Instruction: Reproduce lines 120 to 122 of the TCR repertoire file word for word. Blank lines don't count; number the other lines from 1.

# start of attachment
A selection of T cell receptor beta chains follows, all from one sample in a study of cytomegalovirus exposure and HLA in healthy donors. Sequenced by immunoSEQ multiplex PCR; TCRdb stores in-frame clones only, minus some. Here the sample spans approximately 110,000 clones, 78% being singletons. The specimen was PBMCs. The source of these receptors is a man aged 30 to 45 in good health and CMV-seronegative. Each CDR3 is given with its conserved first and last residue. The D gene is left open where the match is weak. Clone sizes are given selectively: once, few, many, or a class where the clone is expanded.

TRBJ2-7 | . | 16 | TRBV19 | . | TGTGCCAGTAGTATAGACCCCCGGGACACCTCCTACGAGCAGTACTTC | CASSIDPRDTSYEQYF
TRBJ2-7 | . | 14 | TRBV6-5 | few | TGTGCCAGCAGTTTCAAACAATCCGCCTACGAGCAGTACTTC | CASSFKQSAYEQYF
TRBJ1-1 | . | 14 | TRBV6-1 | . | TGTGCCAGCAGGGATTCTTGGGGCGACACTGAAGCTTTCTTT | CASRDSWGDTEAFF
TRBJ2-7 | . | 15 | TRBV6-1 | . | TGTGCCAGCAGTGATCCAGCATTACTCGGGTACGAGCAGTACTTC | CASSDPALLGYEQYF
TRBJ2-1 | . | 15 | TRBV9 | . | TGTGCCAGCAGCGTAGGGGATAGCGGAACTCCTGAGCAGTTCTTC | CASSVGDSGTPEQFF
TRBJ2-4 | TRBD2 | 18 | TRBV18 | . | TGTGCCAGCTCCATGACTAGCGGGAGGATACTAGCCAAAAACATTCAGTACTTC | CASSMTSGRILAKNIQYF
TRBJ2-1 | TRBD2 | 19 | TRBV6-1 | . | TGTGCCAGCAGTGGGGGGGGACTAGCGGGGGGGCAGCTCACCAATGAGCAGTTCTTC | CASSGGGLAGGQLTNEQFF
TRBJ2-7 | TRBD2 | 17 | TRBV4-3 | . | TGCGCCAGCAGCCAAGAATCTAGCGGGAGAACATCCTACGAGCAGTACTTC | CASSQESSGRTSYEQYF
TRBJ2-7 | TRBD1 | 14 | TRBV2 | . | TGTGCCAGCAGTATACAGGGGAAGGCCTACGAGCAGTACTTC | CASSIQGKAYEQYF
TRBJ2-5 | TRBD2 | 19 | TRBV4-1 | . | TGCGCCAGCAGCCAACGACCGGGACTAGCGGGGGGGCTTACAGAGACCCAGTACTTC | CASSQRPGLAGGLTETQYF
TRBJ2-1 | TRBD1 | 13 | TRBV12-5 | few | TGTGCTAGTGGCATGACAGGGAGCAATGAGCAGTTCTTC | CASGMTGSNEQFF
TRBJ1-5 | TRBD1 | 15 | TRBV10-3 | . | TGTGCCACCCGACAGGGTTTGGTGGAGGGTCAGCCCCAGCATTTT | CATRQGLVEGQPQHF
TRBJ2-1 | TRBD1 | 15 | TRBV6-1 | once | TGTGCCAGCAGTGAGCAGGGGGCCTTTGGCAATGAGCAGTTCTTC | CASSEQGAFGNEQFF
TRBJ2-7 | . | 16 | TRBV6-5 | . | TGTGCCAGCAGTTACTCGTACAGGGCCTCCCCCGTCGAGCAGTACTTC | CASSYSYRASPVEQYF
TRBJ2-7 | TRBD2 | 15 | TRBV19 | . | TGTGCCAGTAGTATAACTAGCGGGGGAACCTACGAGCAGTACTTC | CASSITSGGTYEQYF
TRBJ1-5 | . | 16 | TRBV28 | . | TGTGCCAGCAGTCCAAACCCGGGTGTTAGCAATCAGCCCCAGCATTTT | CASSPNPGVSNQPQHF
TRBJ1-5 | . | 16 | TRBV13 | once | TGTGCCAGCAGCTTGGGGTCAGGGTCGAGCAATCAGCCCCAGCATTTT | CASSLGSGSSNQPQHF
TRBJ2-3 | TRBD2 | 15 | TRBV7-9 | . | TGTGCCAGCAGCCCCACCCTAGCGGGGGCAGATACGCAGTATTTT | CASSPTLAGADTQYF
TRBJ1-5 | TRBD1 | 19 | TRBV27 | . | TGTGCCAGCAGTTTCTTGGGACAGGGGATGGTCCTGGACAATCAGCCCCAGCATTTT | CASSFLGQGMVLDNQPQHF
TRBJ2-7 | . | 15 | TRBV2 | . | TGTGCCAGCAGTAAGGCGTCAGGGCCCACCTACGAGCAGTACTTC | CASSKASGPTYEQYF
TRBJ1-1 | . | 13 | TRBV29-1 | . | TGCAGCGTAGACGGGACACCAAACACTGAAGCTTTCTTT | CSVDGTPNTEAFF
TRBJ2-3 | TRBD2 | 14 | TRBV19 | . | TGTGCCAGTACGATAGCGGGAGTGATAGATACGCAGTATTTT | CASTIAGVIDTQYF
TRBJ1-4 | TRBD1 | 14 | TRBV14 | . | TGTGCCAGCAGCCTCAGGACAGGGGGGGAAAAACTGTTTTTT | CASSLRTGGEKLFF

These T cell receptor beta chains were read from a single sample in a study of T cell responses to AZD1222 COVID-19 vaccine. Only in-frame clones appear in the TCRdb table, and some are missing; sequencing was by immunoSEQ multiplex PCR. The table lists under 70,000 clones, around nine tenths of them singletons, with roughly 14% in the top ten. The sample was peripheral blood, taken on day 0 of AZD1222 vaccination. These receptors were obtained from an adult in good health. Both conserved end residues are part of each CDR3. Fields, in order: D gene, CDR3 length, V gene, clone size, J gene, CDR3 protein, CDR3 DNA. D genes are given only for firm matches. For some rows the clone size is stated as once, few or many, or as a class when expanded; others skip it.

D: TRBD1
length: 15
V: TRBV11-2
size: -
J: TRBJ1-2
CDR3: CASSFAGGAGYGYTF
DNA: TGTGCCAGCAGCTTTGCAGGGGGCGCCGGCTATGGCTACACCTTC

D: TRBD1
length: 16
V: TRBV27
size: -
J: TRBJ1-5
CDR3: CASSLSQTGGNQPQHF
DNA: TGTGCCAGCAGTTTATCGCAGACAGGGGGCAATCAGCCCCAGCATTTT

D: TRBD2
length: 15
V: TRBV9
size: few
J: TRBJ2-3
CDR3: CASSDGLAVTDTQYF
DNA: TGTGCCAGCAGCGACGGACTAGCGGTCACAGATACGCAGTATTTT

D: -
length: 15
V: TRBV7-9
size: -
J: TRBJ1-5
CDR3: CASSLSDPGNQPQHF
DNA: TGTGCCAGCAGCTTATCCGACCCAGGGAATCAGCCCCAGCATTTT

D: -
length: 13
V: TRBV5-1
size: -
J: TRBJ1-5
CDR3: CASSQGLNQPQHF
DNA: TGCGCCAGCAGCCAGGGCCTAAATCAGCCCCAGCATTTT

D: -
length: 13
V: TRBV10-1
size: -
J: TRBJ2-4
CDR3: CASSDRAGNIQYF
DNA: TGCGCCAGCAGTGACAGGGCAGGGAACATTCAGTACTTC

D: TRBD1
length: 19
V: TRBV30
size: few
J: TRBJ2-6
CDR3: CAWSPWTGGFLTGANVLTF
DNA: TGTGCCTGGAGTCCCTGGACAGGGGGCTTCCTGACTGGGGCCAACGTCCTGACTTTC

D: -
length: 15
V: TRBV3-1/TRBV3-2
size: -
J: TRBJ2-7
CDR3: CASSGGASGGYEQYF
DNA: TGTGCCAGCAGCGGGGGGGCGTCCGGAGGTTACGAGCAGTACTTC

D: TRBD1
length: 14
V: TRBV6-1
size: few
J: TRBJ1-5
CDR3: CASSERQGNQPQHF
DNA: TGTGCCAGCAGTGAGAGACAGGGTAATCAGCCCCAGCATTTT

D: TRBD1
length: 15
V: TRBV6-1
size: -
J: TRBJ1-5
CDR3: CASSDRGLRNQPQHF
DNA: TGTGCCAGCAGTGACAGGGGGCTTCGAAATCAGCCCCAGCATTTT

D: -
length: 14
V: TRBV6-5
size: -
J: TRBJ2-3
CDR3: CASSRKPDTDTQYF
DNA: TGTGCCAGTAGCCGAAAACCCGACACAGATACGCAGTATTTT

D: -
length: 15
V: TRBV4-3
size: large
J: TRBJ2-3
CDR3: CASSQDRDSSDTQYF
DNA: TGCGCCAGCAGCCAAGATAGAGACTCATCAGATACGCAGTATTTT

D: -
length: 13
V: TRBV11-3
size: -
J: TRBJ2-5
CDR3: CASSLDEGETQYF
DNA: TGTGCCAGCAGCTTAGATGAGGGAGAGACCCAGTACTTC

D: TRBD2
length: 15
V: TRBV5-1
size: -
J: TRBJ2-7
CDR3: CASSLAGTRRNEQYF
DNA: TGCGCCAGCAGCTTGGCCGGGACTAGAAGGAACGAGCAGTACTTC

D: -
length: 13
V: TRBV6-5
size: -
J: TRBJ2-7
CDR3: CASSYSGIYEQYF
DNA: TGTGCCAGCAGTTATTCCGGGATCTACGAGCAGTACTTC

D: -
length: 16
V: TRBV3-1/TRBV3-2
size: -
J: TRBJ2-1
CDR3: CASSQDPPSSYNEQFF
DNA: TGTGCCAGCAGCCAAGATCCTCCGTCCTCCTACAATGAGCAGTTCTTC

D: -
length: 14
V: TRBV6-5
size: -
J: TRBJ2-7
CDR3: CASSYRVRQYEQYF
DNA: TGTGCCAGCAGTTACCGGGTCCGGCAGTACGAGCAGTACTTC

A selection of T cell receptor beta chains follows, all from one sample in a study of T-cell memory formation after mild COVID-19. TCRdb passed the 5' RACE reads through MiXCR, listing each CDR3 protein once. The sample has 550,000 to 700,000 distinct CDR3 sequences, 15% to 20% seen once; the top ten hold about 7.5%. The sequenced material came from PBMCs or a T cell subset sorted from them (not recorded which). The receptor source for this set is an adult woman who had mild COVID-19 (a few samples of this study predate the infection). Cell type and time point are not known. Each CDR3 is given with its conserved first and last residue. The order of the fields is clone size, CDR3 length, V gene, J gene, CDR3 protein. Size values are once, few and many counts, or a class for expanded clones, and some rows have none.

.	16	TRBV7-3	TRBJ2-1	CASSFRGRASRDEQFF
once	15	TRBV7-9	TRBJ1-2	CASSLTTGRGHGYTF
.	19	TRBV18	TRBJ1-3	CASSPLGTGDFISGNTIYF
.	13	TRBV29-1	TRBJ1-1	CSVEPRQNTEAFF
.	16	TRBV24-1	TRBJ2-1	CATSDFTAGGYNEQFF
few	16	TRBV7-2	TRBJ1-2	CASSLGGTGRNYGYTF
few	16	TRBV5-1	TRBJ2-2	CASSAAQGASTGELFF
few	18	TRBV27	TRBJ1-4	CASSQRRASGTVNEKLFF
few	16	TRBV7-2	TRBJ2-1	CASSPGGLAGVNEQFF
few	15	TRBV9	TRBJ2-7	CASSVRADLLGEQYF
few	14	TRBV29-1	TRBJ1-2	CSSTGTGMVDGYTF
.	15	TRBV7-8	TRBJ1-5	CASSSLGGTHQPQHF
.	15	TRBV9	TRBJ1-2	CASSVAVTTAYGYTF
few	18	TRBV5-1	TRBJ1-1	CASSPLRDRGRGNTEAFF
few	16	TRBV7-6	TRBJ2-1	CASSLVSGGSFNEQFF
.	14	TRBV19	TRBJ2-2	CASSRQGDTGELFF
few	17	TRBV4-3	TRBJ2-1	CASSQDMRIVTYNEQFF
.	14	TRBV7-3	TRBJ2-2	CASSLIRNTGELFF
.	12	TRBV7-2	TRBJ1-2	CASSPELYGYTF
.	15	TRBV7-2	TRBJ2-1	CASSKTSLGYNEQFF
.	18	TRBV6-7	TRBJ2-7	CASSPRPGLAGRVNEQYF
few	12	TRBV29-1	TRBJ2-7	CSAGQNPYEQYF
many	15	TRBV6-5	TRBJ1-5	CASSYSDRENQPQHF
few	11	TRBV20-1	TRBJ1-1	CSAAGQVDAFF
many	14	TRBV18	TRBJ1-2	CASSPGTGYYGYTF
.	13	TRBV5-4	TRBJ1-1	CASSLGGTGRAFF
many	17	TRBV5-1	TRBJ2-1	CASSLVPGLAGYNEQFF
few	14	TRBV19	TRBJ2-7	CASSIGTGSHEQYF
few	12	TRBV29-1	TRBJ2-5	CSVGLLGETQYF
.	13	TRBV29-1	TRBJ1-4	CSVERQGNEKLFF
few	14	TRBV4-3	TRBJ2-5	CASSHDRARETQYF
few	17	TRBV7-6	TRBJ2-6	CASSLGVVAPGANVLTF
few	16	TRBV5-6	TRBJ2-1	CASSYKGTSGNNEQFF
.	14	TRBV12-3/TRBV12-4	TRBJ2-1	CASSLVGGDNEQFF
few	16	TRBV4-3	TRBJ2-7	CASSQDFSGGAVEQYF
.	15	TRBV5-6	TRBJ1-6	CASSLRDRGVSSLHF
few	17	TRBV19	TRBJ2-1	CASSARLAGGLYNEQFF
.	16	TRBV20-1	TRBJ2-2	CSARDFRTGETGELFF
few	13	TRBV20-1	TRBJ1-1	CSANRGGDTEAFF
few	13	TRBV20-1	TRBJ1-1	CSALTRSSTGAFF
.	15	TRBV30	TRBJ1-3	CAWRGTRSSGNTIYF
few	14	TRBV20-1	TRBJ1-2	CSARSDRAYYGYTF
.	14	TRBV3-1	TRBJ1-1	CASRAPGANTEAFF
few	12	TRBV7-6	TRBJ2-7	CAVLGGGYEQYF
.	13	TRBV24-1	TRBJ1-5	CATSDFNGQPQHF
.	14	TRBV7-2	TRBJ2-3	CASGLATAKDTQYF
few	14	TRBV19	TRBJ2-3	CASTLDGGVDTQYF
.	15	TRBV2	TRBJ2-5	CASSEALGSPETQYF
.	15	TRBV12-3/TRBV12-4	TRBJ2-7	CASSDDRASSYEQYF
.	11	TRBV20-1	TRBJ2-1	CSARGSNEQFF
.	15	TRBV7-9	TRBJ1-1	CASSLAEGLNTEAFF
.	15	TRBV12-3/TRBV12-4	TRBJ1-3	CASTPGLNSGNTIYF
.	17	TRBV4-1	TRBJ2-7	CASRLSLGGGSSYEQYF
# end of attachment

size: -
J: TRBJ2-7
CDR3: CASSLAGTRRNEQYF